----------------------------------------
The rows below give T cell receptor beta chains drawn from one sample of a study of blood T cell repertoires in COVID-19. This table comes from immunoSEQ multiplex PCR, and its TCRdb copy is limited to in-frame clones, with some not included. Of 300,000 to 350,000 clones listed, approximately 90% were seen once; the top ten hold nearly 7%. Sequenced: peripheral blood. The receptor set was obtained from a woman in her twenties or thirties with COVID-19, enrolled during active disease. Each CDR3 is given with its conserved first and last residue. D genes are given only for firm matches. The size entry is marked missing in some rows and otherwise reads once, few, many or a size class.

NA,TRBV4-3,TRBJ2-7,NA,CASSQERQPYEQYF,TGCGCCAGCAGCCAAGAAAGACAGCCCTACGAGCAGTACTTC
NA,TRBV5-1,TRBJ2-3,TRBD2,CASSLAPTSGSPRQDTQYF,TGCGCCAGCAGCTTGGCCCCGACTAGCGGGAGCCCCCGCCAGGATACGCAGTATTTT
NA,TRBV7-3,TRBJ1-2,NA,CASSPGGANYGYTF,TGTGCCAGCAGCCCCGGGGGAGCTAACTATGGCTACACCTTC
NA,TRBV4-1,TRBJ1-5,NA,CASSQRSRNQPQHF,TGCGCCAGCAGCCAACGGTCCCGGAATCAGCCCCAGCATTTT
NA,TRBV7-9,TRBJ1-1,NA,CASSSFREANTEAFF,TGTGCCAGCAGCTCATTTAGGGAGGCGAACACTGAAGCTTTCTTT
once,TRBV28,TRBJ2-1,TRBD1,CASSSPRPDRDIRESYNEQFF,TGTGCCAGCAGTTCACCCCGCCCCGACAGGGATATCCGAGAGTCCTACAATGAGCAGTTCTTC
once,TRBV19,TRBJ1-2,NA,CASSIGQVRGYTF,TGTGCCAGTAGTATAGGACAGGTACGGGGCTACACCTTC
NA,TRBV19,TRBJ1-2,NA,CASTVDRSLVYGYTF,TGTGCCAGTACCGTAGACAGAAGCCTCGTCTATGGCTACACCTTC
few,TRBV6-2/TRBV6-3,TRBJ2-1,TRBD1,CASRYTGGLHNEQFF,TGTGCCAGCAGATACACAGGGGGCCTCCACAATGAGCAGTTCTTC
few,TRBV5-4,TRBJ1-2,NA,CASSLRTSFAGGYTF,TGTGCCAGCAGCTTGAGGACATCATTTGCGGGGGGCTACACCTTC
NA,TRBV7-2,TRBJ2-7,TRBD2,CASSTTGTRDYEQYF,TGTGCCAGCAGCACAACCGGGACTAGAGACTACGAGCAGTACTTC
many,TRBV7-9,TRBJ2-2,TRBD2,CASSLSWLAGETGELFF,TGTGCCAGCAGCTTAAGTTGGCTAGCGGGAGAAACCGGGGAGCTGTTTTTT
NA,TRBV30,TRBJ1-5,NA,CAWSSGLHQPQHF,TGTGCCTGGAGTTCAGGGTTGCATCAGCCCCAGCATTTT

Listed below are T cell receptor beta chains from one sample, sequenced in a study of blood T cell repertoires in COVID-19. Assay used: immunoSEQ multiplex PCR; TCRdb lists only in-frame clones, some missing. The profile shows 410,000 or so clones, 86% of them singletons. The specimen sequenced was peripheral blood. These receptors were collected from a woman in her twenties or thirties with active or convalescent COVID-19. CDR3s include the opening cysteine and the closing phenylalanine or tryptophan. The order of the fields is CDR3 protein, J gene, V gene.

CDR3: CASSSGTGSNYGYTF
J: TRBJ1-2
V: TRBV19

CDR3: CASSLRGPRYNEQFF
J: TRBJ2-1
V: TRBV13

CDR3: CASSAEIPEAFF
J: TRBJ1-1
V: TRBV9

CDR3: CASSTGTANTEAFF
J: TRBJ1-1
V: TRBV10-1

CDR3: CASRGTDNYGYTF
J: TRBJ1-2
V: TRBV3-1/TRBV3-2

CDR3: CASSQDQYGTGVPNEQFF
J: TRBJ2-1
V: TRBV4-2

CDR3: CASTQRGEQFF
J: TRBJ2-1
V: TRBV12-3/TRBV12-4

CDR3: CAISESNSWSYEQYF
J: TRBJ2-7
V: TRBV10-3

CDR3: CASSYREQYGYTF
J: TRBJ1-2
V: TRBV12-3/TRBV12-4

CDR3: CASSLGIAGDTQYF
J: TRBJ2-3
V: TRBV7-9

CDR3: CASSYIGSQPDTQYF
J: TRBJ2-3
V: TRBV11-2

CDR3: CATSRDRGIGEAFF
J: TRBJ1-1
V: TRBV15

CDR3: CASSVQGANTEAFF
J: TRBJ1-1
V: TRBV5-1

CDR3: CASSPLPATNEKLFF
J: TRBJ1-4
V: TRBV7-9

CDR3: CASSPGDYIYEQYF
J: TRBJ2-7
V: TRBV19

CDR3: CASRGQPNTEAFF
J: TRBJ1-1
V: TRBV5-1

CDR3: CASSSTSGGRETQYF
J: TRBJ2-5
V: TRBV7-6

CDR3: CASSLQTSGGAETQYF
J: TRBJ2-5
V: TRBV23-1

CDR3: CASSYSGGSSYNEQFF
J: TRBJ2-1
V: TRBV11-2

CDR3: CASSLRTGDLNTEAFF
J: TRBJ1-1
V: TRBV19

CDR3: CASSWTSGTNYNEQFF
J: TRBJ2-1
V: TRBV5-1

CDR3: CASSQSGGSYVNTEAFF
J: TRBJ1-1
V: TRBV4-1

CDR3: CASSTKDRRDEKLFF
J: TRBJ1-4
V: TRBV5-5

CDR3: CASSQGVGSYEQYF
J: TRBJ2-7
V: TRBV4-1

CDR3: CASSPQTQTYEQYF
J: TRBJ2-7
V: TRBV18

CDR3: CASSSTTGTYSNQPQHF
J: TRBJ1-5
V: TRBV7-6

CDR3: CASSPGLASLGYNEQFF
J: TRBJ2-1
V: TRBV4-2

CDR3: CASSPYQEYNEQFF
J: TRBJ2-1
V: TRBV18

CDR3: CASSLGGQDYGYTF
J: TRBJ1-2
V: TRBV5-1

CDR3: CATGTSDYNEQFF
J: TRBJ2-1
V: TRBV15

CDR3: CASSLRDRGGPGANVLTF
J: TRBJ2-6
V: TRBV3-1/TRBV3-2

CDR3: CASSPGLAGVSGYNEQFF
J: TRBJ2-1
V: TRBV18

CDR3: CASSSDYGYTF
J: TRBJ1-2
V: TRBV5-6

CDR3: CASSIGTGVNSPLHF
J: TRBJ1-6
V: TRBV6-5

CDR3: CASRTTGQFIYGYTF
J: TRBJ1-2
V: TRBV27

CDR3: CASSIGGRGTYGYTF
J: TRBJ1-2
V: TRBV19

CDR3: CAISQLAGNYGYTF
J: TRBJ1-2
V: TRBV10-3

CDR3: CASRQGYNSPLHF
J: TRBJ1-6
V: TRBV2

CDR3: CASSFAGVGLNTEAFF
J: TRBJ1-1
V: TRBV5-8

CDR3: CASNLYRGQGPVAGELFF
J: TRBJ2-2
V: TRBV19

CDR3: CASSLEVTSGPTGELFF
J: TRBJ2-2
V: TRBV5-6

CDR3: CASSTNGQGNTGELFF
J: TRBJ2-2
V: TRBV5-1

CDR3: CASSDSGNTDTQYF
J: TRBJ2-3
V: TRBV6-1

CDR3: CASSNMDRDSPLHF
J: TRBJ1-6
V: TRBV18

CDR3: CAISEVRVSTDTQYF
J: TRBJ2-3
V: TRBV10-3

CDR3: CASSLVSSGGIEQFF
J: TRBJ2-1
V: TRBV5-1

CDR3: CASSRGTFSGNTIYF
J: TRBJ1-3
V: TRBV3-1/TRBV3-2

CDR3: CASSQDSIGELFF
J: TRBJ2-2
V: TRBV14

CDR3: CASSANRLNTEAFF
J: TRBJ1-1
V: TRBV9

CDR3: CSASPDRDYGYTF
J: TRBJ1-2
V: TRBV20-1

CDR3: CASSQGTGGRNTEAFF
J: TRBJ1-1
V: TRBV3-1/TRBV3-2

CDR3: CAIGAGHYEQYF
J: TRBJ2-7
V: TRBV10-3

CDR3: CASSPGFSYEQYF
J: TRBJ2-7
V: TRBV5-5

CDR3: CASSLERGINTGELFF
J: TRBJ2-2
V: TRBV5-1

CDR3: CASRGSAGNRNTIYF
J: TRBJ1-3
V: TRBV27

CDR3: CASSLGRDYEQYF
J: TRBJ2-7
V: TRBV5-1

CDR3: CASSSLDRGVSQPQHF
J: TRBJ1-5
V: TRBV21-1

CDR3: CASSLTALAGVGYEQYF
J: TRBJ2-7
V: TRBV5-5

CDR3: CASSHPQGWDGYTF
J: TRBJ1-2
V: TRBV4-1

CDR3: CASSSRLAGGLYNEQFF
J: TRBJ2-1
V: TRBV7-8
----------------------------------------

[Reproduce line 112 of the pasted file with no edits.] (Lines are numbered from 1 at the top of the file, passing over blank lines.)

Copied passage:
CDR3: CASSSDYGYTF